where reason is predominant in man. We would not pretend that there is
anything sinful in the predominance of emotion in the female constitution.
Far from that. But still it is weakness, and weakness which belongs to
her by creation. She was made to be dependent upon a man. She may be the
heart of the home, but she is not the head of it. She was not made to
be a head, but to have one. It is easy, therefore, for the heart of a
woman to over-rule her head. This is a simple manifestation of what she
is, and it proves nothing whatever concerning the strength of her love.
It is not strength, but weakness.
But allow me to ask you a very impertinent question. Is God masculine
or feminine? Is God male or female? We all know that God is masculine.
We know very well that though God created man in his own image,
that in the image of God created he him, male and female created
he them, yet God himself is masculine. The Bible speaks of him thousands
of times, and it is invariably he, never she. I once saw a bumper sticker,
on the car of some modern feminist, which said, Pray to God: she
will help you, but every one of you would feel that such language
is blasphemous. God is love, but God is not feminine. God is love, but
he is not subject to any of the weaknesses which belong to feminine nature.
His heart never over-rules his head. He is never blind, never soft. The
love which he feels may be beyond anything felt by any mother or any lover,
but the manifestation of that love is always under the control of reason,
and of holiness too.
The way of love is to pity and to sympathize when people are in hard places,
and yet it is very often the case that we are in those hard places precisely
because of our own fault. To pity and sympathize in such a case, while
we refuse also to blame, is only to confirm people in their wrong. It
gives them a little good feeling for the present day, but at the cost
of their ultimate misery. If we are to do anybody any good, we must blame
them as well as pity them. And love may have its way even while we blame.
Love is perfectly free to show all the pity and compassion it can, even
while we blame folks for their fault or their folly, and we have nothing
to say against this. We believe it to be good and right. Indeed, we believe
it to be quite wrong to blame people without any pity or sympathy. We
may shed tears over the plight of sinners, while we yet condemn their
sins, and blame them for committing them. But the love which will sympathize
without blaming is foolish love, and will do no good to anybody. God certainly
both pities and blames sinners, and God is love. Are you more loving than
We began this sermon with a reference to a popular song about many,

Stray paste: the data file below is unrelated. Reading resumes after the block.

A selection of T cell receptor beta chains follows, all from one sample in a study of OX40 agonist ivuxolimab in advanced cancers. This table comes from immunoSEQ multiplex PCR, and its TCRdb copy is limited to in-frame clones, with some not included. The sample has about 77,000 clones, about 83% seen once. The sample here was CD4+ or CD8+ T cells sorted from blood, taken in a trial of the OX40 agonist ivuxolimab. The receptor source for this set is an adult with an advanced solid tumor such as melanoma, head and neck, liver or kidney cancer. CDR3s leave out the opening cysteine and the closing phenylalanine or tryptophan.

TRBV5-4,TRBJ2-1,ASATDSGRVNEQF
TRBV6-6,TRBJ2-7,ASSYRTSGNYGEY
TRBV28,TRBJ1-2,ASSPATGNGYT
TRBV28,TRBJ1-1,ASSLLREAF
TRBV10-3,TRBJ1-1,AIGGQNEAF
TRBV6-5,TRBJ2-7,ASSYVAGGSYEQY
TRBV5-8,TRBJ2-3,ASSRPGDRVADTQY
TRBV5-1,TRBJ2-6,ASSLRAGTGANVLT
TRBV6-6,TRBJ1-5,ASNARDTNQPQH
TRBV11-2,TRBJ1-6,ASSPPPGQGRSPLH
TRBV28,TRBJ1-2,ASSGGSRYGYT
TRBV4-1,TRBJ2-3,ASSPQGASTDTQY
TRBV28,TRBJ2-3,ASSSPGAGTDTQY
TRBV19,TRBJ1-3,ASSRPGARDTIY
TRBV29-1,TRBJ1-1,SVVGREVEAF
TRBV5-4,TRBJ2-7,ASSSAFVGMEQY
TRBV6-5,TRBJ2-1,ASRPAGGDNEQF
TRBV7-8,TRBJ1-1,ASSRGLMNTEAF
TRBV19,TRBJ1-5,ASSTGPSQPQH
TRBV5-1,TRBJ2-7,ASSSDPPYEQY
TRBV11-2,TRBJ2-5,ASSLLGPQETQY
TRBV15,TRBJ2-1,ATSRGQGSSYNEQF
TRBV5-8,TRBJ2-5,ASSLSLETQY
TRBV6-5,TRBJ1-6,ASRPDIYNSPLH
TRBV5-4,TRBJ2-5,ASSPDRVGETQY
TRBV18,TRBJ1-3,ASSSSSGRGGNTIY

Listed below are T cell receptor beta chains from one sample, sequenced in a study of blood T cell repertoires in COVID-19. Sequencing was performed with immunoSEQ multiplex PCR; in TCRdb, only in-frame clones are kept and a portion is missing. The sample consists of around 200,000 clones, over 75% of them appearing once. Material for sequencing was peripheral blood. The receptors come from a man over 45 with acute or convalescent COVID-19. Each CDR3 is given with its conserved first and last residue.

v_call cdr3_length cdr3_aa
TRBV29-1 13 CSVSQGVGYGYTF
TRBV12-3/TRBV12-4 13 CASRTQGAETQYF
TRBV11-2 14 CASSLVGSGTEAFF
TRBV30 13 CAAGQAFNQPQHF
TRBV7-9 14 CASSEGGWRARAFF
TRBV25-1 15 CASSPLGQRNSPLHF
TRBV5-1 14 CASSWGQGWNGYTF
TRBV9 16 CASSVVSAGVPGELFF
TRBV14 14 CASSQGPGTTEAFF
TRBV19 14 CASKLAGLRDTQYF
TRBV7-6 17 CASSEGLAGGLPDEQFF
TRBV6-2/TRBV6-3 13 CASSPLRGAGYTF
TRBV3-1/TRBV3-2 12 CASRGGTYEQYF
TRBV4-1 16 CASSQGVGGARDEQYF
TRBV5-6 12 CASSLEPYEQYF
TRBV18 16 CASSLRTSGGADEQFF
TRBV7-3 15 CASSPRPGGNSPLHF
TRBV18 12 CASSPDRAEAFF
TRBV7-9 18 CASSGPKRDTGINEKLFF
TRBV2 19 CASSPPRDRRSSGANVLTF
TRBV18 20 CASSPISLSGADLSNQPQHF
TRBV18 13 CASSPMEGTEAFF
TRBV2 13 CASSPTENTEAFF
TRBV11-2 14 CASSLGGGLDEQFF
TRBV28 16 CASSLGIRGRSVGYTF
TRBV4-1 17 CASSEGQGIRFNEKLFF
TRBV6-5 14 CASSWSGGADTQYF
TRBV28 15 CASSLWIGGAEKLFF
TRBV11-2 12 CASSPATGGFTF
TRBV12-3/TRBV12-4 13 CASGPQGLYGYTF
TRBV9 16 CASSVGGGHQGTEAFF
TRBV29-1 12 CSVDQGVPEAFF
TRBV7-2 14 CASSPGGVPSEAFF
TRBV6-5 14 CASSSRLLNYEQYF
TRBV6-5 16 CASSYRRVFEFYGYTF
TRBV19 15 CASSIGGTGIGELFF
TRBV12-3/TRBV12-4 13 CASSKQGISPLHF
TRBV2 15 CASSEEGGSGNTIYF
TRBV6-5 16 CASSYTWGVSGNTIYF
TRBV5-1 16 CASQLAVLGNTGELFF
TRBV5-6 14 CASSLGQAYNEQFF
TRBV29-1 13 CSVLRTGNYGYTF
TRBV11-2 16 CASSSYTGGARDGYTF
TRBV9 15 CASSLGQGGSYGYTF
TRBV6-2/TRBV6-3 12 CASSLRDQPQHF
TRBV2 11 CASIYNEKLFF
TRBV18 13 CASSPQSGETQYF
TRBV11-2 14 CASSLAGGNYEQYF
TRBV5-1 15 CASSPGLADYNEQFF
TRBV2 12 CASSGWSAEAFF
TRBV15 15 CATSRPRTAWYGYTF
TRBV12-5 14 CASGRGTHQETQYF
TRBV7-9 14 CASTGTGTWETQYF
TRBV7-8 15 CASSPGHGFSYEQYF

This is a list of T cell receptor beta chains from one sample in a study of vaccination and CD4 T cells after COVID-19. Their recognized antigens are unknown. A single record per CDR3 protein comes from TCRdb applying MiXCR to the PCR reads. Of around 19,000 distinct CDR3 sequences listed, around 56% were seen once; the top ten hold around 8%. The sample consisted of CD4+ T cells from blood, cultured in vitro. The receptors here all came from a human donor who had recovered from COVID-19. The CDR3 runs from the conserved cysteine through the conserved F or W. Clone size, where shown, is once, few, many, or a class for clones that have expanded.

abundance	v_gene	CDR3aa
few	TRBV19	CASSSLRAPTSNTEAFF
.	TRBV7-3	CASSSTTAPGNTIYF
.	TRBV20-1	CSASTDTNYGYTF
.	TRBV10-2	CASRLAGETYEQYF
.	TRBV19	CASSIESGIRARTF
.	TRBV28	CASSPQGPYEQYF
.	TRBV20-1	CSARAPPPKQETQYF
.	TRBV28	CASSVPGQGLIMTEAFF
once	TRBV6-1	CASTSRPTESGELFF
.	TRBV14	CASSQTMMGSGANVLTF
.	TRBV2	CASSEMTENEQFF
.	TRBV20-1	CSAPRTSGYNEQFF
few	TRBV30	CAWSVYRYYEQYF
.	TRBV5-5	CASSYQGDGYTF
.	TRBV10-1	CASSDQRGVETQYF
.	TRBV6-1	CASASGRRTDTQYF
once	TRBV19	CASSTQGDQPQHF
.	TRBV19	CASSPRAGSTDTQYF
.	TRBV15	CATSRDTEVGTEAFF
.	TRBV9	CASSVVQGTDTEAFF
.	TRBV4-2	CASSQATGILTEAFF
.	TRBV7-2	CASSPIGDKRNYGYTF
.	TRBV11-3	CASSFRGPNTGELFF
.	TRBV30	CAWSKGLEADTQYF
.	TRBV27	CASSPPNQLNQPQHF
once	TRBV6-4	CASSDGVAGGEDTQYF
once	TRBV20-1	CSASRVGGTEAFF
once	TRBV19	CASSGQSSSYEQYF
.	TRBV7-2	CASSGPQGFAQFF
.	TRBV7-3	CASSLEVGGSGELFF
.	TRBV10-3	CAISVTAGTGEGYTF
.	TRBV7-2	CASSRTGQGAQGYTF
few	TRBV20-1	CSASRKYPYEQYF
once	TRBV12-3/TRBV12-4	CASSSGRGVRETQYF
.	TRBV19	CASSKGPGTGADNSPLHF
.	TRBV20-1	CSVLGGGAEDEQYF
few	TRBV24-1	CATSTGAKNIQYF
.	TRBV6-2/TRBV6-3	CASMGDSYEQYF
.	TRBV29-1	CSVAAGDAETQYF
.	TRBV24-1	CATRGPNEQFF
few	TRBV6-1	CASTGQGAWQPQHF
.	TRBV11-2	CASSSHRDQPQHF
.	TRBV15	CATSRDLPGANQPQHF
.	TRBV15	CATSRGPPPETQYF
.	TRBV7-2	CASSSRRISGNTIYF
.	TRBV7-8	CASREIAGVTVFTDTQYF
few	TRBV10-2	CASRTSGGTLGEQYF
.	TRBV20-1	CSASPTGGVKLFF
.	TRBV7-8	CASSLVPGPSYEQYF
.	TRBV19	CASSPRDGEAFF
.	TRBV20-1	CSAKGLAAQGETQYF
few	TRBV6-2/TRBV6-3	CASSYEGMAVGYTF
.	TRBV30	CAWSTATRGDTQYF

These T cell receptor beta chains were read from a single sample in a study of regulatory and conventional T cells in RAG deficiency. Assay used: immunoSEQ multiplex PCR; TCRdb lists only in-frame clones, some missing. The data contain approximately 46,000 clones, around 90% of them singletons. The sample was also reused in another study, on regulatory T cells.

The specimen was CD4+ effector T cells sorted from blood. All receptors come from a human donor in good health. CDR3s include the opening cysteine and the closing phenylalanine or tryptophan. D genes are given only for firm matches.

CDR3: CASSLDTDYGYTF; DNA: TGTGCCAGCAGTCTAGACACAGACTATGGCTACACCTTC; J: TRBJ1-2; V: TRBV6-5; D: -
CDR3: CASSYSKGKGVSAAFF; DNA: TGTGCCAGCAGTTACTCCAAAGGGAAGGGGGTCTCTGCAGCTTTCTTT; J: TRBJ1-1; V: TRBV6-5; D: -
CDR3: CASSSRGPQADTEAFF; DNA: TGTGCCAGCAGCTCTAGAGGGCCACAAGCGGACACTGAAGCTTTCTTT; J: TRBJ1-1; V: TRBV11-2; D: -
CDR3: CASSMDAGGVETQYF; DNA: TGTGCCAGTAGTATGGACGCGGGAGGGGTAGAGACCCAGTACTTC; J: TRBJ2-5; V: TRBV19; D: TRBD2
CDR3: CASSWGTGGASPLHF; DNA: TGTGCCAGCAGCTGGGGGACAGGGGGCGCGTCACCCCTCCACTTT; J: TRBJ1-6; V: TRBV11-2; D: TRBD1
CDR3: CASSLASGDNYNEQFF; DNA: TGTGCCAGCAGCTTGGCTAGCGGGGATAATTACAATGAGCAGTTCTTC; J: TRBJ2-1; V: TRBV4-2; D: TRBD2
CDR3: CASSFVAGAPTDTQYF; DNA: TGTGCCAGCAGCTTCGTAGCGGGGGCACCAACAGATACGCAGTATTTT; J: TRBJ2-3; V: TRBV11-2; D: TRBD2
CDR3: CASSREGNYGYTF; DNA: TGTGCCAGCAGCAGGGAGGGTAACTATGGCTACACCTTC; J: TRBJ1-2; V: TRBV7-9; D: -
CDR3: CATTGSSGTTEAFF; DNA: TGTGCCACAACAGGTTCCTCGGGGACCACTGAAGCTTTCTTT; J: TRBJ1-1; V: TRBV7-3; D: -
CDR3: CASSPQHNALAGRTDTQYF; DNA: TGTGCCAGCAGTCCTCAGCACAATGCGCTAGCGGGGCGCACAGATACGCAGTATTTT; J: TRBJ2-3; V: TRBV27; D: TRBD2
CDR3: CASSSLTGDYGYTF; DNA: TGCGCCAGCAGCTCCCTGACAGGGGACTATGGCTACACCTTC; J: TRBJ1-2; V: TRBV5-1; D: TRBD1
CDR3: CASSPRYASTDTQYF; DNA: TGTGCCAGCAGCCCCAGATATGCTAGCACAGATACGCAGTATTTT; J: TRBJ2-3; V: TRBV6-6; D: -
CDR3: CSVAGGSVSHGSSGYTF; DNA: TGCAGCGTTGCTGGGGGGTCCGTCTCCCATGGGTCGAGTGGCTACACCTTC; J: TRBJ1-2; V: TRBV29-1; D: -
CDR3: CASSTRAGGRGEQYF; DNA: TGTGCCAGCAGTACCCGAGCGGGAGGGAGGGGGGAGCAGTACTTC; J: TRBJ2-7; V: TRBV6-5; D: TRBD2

many tears ago. But you understand, the tears of the singer were
all for herself, for her own hurt. The foolish love I have been speaking
of will lead to more bitter tears than these. You will be weeping not
for yourself, but for the one you love
----for the one your foolish
love has ruined. David was soft on his sons, and it did them no good,
but ruined them altogether. The record tells us he was soft on Adonijah,
and we may assume he was soft on Absalom also, for in their manhood they
were two of a kind in their character. Now if you wish to see the final
end of soft, blind, foolish love, you look at the tears and lamentations
of David over his lost son Absalom. You listen to David crying, O
my son Absalom! my son, my son Absalom! Would God I had died for thee,
O Absalom, my son, my son! Here is the end of foolish love, which
spares the rod, and spares the reproof, and will not displease the one
But David's cries were nothing to the purpose. They were too late, of
course, but they were of the wrong sort also. Would God I had died
for thee! he says, but what would this have done? What he ought
to have been saying is, Would God I had displeased thee! Would God
I had reproved thee! Would God I had disciplined thee! Would God I had
restrained thee! This had been much more to the purpose.
There was no doubt pleasure in the soft and silly love of David
for himself, and pleasure for his sons. There was plenty of good feeling
when he excused and overlooked their waywardness, when he soothed and
sympathized, when he shielded and justified, but how transient that good
feeling, and how bitter its end.
God is love, and you cannot love more nor better than he does. God is
love, and is certainly the pattern which we ought to follow in our own
love. God is love, but he is neither soft, nor feminine, nor blind, nor